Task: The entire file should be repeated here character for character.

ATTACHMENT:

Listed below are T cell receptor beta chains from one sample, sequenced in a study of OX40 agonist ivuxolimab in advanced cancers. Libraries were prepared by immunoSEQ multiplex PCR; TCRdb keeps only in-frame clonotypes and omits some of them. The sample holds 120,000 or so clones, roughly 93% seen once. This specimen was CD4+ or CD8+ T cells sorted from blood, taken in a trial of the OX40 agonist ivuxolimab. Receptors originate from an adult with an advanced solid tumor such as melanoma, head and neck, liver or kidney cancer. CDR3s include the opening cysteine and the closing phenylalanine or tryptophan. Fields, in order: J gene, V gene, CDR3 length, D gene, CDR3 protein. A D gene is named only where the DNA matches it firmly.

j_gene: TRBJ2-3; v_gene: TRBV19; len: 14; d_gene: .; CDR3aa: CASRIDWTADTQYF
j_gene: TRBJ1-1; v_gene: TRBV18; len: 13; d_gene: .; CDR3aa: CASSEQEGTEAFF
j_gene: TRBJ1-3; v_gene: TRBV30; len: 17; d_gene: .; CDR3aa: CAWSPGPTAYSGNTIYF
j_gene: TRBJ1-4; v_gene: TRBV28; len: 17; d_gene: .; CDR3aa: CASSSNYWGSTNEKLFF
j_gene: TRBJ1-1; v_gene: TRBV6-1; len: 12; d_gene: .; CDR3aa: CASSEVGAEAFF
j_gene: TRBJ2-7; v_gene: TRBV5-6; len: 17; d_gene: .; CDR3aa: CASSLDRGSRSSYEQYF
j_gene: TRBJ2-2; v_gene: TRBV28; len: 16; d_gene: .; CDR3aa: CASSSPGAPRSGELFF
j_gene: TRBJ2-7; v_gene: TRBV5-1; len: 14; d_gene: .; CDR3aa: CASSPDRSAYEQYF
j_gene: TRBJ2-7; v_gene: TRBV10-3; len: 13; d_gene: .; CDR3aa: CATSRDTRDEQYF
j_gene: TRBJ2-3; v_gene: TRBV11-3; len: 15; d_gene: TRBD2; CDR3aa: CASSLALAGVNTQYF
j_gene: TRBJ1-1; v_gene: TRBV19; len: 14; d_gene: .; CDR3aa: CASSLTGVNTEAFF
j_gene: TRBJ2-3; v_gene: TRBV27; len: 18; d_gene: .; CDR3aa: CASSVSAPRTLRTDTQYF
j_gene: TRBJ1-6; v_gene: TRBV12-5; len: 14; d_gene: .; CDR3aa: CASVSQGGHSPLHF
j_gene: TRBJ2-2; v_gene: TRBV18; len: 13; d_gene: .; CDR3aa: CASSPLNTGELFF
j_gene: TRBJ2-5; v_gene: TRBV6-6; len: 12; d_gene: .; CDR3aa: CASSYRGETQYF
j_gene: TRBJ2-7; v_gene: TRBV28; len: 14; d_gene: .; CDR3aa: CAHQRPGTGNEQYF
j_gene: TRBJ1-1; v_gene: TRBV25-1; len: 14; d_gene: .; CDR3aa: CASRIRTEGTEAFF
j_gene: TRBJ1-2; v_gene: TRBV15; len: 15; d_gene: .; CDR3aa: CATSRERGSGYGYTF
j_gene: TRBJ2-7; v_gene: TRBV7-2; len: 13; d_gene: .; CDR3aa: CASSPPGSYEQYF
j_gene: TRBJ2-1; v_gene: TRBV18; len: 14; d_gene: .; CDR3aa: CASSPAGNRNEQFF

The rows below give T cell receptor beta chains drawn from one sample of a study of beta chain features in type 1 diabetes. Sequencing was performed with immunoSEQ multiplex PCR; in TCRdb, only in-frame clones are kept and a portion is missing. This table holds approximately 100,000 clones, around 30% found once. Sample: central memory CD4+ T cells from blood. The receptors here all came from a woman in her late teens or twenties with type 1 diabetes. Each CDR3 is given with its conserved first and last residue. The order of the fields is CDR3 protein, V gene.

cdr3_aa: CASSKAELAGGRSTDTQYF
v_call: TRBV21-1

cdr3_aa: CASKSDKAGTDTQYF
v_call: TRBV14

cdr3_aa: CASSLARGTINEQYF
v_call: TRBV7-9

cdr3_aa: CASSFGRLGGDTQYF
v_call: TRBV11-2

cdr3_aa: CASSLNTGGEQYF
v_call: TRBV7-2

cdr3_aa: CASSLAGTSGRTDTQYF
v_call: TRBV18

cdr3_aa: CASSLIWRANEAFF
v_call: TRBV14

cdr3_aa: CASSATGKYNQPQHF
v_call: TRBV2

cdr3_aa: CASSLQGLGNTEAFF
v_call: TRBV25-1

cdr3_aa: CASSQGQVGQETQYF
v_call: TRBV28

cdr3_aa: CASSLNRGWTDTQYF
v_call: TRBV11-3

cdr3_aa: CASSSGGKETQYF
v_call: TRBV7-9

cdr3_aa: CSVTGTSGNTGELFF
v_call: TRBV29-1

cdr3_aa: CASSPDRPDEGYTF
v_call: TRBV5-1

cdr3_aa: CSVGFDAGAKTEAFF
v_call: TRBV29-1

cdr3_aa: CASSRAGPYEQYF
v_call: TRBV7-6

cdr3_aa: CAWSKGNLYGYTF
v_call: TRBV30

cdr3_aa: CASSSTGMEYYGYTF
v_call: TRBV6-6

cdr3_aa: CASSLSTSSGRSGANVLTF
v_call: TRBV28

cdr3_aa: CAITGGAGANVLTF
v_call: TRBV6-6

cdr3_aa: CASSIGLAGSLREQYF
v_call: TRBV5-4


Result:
Listed below are T cell receptor beta chains from one sample, sequenced in a study of OX40 agonist ivuxolimab in advanced cancers. Libraries were prepared by immunoSEQ multiplex PCR; TCRdb keeps only in-frame clonotypes and omits some of them. The sample holds 120,000 or so clones, roughly 93% seen once. This specimen was CD4+ or CD8+ T cells sorted from blood, taken in a trial of the OX40 agonist ivuxolimab. Receptors originate from an adult with an advanced solid tumor such as melanoma, head and neck, liver or kidney cancer. CDR3s include the opening cysteine and the closing phenylalanine or tryptophan. Fields, in order: J gene, V gene, CDR3 length, D gene, CDR3 protein. A D gene is named only where the DNA matches it firmly.

j_gene: TRBJ2-3; v_gene: TRBV19; len: 14; d_gene: .; CDR3aa: CASRIDWTADTQYF
j_gene: TRBJ1-1; v_gene: TRBV18; len: 13; d_gene: .; CDR3aa: CASSEQEGTEAFF
j_gene: TRBJ1-3; v_gene: TRBV30; len: 17; d_gene: .; CDR3aa: CAWSPGPTAYSGNTIYF
j_gene: TRBJ1-4; v_gene: TRBV28; len: 17; d_gene: .; CDR3aa: CASSSNYWGSTNEKLFF
j_gene: TRBJ1-1; v_gene: TRBV6-1; len: 12; d_gene: .; CDR3aa: CASSEVGAEAFF
j_gene: TRBJ2-7; v_gene: TRBV5-6; len: 17; d_gene: .; CDR3aa: CASSLDRGSRSSYEQYF
j_gene: TRBJ2-2; v_gene: TRBV28; len: 16; d_gene: .; CDR3aa: CASSSPGAPRSGELFF
j_gene: TRBJ2-7; v_gene: TRBV5-1; len: 14; d_gene: .; CDR3aa: CASSPDRSAYEQYF
j_gene: TRBJ2-7; v_gene: TRBV10-3; len: 13; d_gene: .; CDR3aa: CATSRDTRDEQYF
j_gene: TRBJ2-3; v_gene: TRBV11-3; len: 15; d_gene: TRBD2; CDR3aa: CASSLALAGVNTQYF
j_gene: TRBJ1-1; v_gene: TRBV19; len: 14; d_gene: .; CDR3aa: CASSLTGVNTEAFF
j_gene: TRBJ2-3; v_gene: TRBV27; len: 18; d_gene: .; CDR3aa: CASSVSAPRTLRTDTQYF
j_gene: TRBJ1-6; v_gene: TRBV12-5; len: 14; d_gene: .; CDR3aa: CASVSQGGHSPLHF
j_gene: TRBJ2-2; v_gene: TRBV18; len: 13; d_gene: .; CDR3aa: CASSPLNTGELFF
j_gene: TRBJ2-5; v_gene: TRBV6-6; len: 12; d_gene: .; CDR3aa: CASSYRGETQYF
j_gene: TRBJ2-7; v_gene: TRBV28; len: 14; d_gene: .; CDR3aa: CAHQRPGTGNEQYF
j_gene: TRBJ1-1; v_gene: TRBV25-1; len: 14; d_gene: .; CDR3aa: CASRIRTEGTEAFF
j_gene: TRBJ1-2; v_gene: TRBV15; len: 15; d_gene: .; CDR3aa: CATSRERGSGYGYTF
j_gene: TRBJ2-7; v_gene: TRBV7-2; len: 13; d_gene: .; CDR3aa: CASSPPGSYEQYF
j_gene: TRBJ2-1; v_gene: TRBV18; len: 14; d_gene: .; CDR3aa: CASSPAGNRNEQFF

The rows below give T cell receptor beta chains drawn from one sample of a study of beta chain features in type 1 diabetes. Sequencing was performed with immunoSEQ multiplex PCR; in TCRdb, only in-frame clones are kept and a portion is missing. This table holds approximately 100,000 clones, around 30% found once. Sample: central memory CD4+ T cells from blood. The receptors here all came from a woman in her late teens or twenties with type 1 diabetes. Each CDR3 is given with its conserved first and last residue. The order of the fields is CDR3 protein, V gene.

cdr3_aa: CASSKAELAGGRSTDTQYF
v_call: TRBV21-1

cdr3_aa: CASKSDKAGTDTQYF
v_call: TRBV14

cdr3_aa: CASSLARGTINEQYF
v_call: TRBV7-9

cdr3_aa: CASSFGRLGGDTQYF
v_call: TRBV11-2

cdr3_aa: CASSLNTGGEQYF
v_call: TRBV7-2

cdr3_aa: CASSLAGTSGRTDTQYF
v_call: TRBV18

cdr3_aa: CASSLIWRANEAFF
v_call: TRBV14

cdr3_aa: CASSATGKYNQPQHF
v_call: TRBV2

cdr3_aa: CASSLQGLGNTEAFF
v_call: TRBV25-1

cdr3_aa: CASSQGQVGQETQYF
v_call: TRBV28

cdr3_aa: CASSLNRGWTDTQYF
v_call: TRBV11-3

cdr3_aa: CASSSGGKETQYF
v_call: TRBV7-9

cdr3_aa: CSVTGTSGNTGELFF
v_call: TRBV29-1

cdr3_aa: CASSPDRPDEGYTF
v_call: TRBV5-1

cdr3_aa: CSVGFDAGAKTEAFF
v_call: TRBV29-1

cdr3_aa: CASSRAGPYEQYF
v_call: TRBV7-6

cdr3_aa: CAWSKGNLYGYTF
v_call: TRBV30

cdr3_aa: CASSSTGMEYYGYTF
v_call: TRBV6-6

cdr3_aa: CASSLSTSSGRSGANVLTF
v_call: TRBV28

cdr3_aa: CAITGGAGANVLTF
v_call: TRBV6-6

cdr3_aa: CASSIGLAGSLREQYF
v_call: TRBV5-4